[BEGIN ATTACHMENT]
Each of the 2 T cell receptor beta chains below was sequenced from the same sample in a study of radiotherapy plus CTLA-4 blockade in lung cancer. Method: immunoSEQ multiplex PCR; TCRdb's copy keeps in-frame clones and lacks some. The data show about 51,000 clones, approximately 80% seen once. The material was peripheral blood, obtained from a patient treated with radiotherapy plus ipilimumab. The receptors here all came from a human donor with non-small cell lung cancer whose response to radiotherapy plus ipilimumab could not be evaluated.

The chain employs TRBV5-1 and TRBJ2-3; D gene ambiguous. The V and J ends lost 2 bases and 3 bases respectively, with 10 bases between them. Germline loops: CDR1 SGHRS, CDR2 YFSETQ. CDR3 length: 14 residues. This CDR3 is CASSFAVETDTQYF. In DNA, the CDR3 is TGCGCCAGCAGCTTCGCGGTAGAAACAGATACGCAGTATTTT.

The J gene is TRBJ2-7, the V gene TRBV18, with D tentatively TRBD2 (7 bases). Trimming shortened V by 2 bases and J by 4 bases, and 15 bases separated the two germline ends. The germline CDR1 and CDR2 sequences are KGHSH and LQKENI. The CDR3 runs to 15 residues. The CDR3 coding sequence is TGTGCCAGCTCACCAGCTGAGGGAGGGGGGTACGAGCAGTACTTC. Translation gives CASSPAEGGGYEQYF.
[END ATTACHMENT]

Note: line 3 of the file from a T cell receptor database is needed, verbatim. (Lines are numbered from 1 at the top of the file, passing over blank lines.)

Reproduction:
The J gene is TRBJ2-7, the V gene TRBV18, with D tentatively TRBD2 (7 bases). Trimming shortened V by 2 bases and J by 4 bases, and 15 bases separated the two germline ends. The germline CDR1 and CDR2 sequences are KGHSH and LQKENI. The CDR3 runs to 15 residues. The CDR3 coding sequence is TGTGCCAGCTCACCAGCTGAGGGAGGGGGGTACGAGCAGTACTTC. Translation gives CASSPAEGGGYEQYF.